Tuesday, 18 February 2020
The Bartered Bride | Garsington Opera | Friday, May 31
GARSINGTON Opera, in its 30th anniversary year, presents one of its most thrilling productions yet.
Smetana’s The Bartered Bride, with its rich musical score soaked in Czech folk rhythm, is sheer genius — and you are left astounded that this opera is so rarely performed.
At the illuminating
pre-performance talk on Friday, musical director Jac van Steen recommended that you see this production three times because there is so much to look at. He wasn’t wrong, either.
Director Paul Curran has managed to get his fabulous cast to sing, act and dance all at the same time with sparkling energy — superb solo singers and an extraordinary chorus of 26 individual characters who spend much of the show on stage.
Sung in the original Czech, I wasn’t sure how it would work — swapping the traditional bohemian rural setting for a Fifties English village hall. But this was a masterstroke.
With its peeling wallpaper and cluttered adjoining kitchen, the familiarity and attention to detail draws the Garsington audience in and we get the comedy from the word go.
In fact, the show begins as a comedy sketch. The vicar has some trouble plugging in his turntable. He struggles to remove a record from its sleeve. As the stylus eventually goes down, the Philharmonia Orchestra bursts in with explosive energy, taking the famous overture at a rollicking pace.
Every bar dances off the page, and while the fast rhythmic passages play through the opening chorus we are introduced to the characters on stage — the head of the WI making her Victoria sponge, the amiable but smelly pig farmer, the teddy boys loving Elvis. Fabulous!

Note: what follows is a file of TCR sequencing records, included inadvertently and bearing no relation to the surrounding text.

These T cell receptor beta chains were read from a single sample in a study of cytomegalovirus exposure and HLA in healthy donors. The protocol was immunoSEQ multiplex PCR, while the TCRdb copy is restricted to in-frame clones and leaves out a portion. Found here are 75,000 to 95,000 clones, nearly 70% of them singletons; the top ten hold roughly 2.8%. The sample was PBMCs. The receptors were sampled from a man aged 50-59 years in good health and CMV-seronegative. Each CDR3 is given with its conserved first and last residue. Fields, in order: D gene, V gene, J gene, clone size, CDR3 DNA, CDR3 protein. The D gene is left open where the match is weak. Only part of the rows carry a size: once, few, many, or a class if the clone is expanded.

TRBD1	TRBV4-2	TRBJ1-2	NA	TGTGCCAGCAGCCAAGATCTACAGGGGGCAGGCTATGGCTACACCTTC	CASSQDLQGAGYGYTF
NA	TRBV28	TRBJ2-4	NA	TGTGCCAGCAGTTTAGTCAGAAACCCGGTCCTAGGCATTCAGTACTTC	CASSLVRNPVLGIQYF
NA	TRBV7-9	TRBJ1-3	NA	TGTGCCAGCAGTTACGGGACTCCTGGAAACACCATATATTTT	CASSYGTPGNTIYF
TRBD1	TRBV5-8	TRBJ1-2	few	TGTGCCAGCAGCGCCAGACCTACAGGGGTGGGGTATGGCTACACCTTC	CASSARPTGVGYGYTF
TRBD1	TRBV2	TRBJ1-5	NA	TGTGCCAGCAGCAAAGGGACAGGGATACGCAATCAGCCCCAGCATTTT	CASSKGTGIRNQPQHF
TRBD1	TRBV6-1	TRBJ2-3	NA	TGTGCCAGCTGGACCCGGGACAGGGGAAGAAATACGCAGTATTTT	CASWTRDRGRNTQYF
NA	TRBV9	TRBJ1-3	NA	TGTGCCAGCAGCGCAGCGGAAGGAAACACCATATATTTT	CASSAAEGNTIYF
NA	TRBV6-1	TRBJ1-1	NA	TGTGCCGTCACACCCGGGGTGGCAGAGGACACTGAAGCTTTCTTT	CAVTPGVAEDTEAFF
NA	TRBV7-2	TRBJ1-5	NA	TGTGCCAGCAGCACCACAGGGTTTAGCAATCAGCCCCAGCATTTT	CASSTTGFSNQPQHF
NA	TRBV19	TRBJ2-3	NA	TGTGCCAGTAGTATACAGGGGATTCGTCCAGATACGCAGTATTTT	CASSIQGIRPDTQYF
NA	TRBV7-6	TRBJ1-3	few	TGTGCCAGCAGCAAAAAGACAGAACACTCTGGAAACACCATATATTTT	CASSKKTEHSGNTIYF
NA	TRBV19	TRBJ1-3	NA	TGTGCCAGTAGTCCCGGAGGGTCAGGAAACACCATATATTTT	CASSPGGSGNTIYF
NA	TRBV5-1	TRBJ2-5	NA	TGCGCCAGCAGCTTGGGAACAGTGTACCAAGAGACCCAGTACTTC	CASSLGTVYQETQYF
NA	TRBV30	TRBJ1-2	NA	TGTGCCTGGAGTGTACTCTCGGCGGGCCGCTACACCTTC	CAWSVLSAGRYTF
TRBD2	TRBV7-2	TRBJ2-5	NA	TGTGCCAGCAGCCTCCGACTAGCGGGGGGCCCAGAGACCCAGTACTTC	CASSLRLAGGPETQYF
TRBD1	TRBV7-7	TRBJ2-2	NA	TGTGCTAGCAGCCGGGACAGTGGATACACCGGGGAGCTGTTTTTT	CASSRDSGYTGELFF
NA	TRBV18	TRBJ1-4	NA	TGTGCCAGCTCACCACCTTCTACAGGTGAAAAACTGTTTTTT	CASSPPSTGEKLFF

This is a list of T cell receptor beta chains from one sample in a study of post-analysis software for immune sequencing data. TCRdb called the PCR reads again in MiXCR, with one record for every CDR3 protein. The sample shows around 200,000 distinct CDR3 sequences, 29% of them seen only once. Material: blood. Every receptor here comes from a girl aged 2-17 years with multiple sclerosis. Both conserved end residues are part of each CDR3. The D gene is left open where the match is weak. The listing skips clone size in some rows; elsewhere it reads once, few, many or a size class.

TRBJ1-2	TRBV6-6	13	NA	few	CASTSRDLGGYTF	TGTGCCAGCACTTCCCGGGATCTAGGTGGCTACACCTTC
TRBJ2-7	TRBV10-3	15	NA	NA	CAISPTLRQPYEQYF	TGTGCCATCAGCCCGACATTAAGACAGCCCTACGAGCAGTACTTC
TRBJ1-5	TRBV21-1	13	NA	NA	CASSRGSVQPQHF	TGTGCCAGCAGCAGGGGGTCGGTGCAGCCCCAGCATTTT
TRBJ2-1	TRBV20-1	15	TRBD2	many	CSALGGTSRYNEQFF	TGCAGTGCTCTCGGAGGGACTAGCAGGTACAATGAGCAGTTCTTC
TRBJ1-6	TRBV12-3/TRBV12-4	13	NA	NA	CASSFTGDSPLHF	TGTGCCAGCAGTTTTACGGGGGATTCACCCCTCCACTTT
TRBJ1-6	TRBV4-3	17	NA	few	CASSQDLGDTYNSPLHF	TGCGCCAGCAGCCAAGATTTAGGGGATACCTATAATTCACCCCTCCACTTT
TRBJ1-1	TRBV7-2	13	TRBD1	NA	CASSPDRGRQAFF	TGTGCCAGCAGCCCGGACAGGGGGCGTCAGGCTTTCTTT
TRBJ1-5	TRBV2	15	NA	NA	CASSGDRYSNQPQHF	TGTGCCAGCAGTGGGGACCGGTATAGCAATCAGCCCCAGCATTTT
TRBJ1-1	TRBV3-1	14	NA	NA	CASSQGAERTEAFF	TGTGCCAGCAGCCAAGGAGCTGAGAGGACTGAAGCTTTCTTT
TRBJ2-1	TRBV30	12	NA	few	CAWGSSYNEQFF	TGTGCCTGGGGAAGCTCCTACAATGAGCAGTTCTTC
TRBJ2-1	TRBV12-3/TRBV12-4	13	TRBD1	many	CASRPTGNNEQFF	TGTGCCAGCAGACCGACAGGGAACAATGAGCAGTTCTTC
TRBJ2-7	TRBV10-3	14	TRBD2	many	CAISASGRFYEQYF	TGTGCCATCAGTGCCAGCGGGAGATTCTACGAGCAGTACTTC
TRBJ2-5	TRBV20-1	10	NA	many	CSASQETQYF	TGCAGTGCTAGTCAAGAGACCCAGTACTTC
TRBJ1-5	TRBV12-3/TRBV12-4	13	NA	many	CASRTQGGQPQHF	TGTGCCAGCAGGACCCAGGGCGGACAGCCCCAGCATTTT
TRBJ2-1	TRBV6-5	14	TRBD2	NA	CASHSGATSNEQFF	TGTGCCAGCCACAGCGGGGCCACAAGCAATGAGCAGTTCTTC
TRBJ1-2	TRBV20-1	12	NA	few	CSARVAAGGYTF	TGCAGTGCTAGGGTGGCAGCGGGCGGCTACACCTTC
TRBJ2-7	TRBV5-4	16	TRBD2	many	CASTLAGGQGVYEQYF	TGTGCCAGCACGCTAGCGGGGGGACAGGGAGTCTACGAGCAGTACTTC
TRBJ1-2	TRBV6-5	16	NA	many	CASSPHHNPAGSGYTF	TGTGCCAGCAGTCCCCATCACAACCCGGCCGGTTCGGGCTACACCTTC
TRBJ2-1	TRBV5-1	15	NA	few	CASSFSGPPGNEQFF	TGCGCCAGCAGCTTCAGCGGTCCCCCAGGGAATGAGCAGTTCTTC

The Bartered Bride has all the elements of comic opera with lovers torn apart, mistaken identity and general confusion before all is resolved.
But this production really has it all — a circus troupe performing astonishing feats, a stuttering fool in a bear costume and a very slick scene change by members of the chorus.
The dance sections somehow manage to pull off the jive, the twist, the waltz and polka to the Czech score. Curran, himself a former ballet dancer and choreographer, has done a good job here.
There is some strong, secure singing from the solo parts. Welsh soprano Natalya Romaniw’s Marenka is at once the resolute and determined heroine but is also warm and sympathetic.
American-born tenor Brenden Gunnell as her lover Jenik has a fine, effortless delivery.
Bass Joshua Bloom gives a convincing comic performance as Kecal, the villainous marriage-broker, milking his descending scales to the very bottom of the register.
There is a superb soprano aria in act three, but otherwise the duets and ensemble sections are the most enjoyable.
Grab any remaining tickets, you can find — there are seven more performances until June 30.
10 June 2019
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